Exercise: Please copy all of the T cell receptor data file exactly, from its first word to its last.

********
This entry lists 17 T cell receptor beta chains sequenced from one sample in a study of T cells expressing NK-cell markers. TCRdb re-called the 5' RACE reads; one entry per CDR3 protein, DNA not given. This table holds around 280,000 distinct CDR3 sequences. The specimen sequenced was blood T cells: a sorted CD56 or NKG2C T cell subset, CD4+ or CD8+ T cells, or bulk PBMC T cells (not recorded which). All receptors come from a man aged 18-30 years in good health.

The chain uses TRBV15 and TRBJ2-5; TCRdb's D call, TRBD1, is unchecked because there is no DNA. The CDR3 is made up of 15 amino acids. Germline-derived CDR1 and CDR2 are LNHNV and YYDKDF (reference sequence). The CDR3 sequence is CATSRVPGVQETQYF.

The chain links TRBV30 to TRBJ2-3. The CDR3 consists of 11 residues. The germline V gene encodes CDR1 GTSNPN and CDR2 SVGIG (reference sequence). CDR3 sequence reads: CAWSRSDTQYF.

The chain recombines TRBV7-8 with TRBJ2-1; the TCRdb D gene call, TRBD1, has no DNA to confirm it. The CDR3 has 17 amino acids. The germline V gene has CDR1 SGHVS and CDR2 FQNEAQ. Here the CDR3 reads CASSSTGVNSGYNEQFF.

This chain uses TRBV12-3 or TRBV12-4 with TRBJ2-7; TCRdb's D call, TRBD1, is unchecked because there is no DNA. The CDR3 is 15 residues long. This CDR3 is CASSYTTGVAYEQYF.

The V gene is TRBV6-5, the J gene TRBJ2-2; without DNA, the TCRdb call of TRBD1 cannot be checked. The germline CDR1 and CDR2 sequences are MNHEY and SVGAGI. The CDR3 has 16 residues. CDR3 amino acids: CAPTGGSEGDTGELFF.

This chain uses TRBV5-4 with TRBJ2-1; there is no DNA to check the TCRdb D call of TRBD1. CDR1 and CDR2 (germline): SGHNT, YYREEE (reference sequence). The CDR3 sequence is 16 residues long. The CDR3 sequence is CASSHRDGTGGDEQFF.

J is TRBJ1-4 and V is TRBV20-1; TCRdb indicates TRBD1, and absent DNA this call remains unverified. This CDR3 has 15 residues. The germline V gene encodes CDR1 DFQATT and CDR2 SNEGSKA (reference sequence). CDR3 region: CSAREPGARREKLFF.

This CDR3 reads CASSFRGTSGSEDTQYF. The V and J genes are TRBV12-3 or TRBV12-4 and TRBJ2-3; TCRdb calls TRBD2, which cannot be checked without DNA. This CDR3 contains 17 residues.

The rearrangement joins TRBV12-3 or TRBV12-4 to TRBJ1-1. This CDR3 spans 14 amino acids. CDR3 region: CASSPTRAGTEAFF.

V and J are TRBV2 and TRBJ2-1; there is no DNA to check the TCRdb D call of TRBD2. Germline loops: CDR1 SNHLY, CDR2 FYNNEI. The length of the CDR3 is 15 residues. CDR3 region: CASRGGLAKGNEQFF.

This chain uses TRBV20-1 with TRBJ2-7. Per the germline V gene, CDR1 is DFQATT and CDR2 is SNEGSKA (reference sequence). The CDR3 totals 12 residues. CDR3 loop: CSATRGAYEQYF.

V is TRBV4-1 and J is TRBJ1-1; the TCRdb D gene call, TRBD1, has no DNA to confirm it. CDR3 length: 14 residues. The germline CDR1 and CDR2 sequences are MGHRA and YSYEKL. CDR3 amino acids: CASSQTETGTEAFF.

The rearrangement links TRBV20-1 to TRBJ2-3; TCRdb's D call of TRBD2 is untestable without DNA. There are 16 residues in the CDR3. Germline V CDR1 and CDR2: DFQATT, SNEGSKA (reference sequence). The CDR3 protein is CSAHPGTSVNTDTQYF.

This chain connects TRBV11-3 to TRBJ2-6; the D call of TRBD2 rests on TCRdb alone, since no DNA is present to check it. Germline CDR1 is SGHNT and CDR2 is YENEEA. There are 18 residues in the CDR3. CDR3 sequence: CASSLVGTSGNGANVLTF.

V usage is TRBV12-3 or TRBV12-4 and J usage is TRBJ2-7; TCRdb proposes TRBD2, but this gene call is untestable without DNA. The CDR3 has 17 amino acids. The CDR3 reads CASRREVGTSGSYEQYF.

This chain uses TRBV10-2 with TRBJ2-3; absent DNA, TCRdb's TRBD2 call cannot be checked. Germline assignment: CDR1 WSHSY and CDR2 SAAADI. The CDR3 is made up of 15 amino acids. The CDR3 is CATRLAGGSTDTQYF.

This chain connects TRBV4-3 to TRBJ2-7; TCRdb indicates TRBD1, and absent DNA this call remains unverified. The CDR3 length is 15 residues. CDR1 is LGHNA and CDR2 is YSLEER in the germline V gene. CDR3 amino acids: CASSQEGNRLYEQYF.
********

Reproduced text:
This entry lists 17 T cell receptor beta chains sequenced from one sample in a study of T cells expressing NK-cell markers. TCRdb re-called the 5' RACE reads; one entry per CDR3 protein, DNA not given. This table holds around 280,000 distinct CDR3 sequences. The specimen sequenced was blood T cells: a sorted CD56 or NKG2C T cell subset, CD4+ or CD8+ T cells, or bulk PBMC T cells (not recorded which). All receptors come from a man aged 18-30 years in good health.

The chain uses TRBV15 and TRBJ2-5; TCRdb's D call, TRBD1, is unchecked because there is no DNA. The CDR3 is made up of 15 amino acids. Germline-derived CDR1 and CDR2 are LNHNV and YYDKDF (reference sequence). The CDR3 sequence is CATSRVPGVQETQYF.

The chain links TRBV30 to TRBJ2-3. The CDR3 consists of 11 residues. The germline V gene encodes CDR1 GTSNPN and CDR2 SVGIG (reference sequence). CDR3 sequence reads: CAWSRSDTQYF.

The chain recombines TRBV7-8 with TRBJ2-1; the TCRdb D gene call, TRBD1, has no DNA to confirm it. The CDR3 has 17 amino acids. The germline V gene has CDR1 SGHVS and CDR2 FQNEAQ. Here the CDR3 reads CASSSTGVNSGYNEQFF.

This chain uses TRBV12-3 or TRBV12-4 with TRBJ2-7; TCRdb's D call, TRBD1, is unchecked because there is no DNA. The CDR3 is 15 residues long. This CDR3 is CASSYTTGVAYEQYF.

The V gene is TRBV6-5, the J gene TRBJ2-2; without DNA, the TCRdb call of TRBD1 cannot be checked. The germline CDR1 and CDR2 sequences are MNHEY and SVGAGI. The CDR3 has 16 residues. CDR3 amino acids: CAPTGGSEGDTGELFF.

This chain uses TRBV5-4 with TRBJ2-1; there is no DNA to check the TCRdb D call of TRBD1. CDR1 and CDR2 (germline): SGHNT, YYREEE (reference sequence). The CDR3 sequence is 16 residues long. The CDR3 sequence is CASSHRDGTGGDEQFF.

J is TRBJ1-4 and V is TRBV20-1; TCRdb indicates TRBD1, and absent DNA this call remains unverified. This CDR3 has 15 residues. The germline V gene encodes CDR1 DFQATT and CDR2 SNEGSKA (reference sequence). CDR3 region: CSAREPGARREKLFF.

This CDR3 reads CASSFRGTSGSEDTQYF. The V and J genes are TRBV12-3 or TRBV12-4 and TRBJ2-3; TCRdb calls TRBD2, which cannot be checked without DNA. This CDR3 contains 17 residues.

The rearrangement joins TRBV12-3 or TRBV12-4 to TRBJ1-1. This CDR3 spans 14 amino acids. CDR3 region: CASSPTRAGTEAFF.

V and J are TRBV2 and TRBJ2-1; there is no DNA to check the TCRdb D call of TRBD2. Germline loops: CDR1 SNHLY, CDR2 FYNNEI. The length of the CDR3 is 15 residues. CDR3 region: CASRGGLAKGNEQFF.

This chain uses TRBV20-1 with TRBJ2-7. Per the germline V gene, CDR1 is DFQATT and CDR2 is SNEGSKA (reference sequence). The CDR3 totals 12 residues. CDR3 loop: CSATRGAYEQYF.

V is TRBV4-1 and J is TRBJ1-1; the TCRdb D gene call, TRBD1, has no DNA to confirm it. CDR3 length: 14 residues. The germline CDR1 and CDR2 sequences are MGHRA and YSYEKL. CDR3 amino acids: CASSQTETGTEAFF.

The rearrangement links TRBV20-1 to TRBJ2-3; TCRdb's D call of TRBD2 is untestable without DNA. There are 16 residues in the CDR3. Germline V CDR1 and CDR2: DFQATT, SNEGSKA (reference sequence). The CDR3 protein is CSAHPGTSVNTDTQYF.

This chain connects TRBV11-3 to TRBJ2-6; the D call of TRBD2 rests on TCRdb alone, since no DNA is present to check it. Germline CDR1 is SGHNT and CDR2 is YENEEA. There are 18 residues in the CDR3. CDR3 sequence: CASSLVGTSGNGANVLTF.

V usage is TRBV12-3 or TRBV12-4 and J usage is TRBJ2-7; TCRdb proposes TRBD2, but this gene call is untestable without DNA. The CDR3 has 17 amino acids. The CDR3 reads CASRREVGTSGSYEQYF.

This chain uses TRBV10-2 with TRBJ2-3; absent DNA, TCRdb's TRBD2 call cannot be checked. Germline assignment: CDR1 WSHSY and CDR2 SAAADI. The CDR3 is made up of 15 amino acids. The CDR3 is CATRLAGGSTDTQYF.

This chain connects TRBV4-3 to TRBJ2-7; TCRdb indicates TRBD1, and absent DNA this call remains unverified. The CDR3 length is 15 residues. CDR1 is LGHNA and CDR2 is YSLEER in the germline V gene. CDR3 amino acids: CASSQEGNRLYEQYF.